Neighbourhood socioeconomic status indices and early childhood development Academic Article uri icon

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abstract

  • The developmental health of young children is highly influenced by the socioeconomic conditions in which they are raised. How to accurately measure these conditions is a point of debate in the current literature on child development, health, and social determinants. We have evaluated four existing indices of socioeconomic status (SES) to determine the most relevant for the analysis of early childhood development (ECD) in Canada. Following a literature review of published SES indices which used 2006 Canadian Census data, four indices were chosen based on their relevance to ECD and the number of citations in subsequent articles. These were: the Canadian Deprivation Index, the Socioeconomic Factor Index, the Canadian Marginalization Index and an index created by the Early Childhood Mapping Project in Alberta, Canada. The indices were replicated using SES data for 2038 customized geographic neighbourhoods encompassing 99.9% of the Canadian population, and the relationship of the indices to ECD was investigated by linking to aggregated data from the Early Development Instrument (EDI), a teacher-completed questionnaire used to assess kindergarten children's physical, social, emotional, and cognitive development, and communication skills. The derived SES indices were compared based on four criteria: the input variables used, the index structure, the interpretability of the index and the variance they explained (R2) in the different EDI outcome measures. In terms of variance explained, material components of the SES indices (e.g., income, education) consistently showed the strongest association with children's language and cognitive development. The patterns of association for the non-material SES components and the other developmental domains of the EDI were more complex. We discuss the findings in regard to current developments in the field, and the need for refining empirical and theoretical approaches to examine associations between different facets of SES contextual factors and different aspects of ECD outcomes.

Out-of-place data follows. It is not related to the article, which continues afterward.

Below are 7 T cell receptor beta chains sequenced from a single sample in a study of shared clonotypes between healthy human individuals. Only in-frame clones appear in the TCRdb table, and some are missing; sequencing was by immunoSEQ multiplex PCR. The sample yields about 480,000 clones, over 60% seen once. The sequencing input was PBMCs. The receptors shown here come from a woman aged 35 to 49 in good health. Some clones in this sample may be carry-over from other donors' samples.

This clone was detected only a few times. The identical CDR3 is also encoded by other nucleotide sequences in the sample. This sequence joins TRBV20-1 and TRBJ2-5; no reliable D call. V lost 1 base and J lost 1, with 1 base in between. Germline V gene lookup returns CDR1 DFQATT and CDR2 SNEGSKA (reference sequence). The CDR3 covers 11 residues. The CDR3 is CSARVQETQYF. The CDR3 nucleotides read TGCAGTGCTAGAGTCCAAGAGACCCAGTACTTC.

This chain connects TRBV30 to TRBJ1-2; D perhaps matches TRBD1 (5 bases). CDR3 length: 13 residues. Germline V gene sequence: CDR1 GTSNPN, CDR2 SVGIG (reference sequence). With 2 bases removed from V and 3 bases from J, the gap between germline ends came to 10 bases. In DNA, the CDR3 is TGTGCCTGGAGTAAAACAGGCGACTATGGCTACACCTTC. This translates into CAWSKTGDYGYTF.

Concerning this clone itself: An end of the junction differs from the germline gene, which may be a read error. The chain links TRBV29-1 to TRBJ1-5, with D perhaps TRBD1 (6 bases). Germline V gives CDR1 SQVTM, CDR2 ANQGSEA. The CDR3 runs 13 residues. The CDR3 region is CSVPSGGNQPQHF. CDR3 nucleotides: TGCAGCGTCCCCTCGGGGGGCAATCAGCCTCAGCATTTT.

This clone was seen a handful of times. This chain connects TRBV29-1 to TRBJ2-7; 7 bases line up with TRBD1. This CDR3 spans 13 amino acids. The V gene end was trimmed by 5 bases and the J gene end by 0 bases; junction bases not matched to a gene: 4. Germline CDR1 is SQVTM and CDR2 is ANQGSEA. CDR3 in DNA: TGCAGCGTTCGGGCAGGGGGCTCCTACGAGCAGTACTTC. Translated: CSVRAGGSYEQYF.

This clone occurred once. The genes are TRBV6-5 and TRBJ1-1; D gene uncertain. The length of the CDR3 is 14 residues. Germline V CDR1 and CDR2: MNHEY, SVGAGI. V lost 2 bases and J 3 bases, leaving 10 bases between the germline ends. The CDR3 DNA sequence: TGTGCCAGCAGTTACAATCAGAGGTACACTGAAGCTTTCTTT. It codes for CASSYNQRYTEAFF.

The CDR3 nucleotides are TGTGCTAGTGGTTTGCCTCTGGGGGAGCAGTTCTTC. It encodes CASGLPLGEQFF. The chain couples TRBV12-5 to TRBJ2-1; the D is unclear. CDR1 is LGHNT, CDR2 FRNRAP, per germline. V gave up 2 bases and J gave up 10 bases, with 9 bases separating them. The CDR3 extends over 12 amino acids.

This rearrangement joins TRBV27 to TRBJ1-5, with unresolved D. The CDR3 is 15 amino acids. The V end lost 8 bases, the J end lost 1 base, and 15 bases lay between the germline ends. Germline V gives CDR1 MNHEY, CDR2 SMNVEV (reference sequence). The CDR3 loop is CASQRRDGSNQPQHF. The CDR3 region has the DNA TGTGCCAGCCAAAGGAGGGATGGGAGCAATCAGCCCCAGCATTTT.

publication date

  • December 2017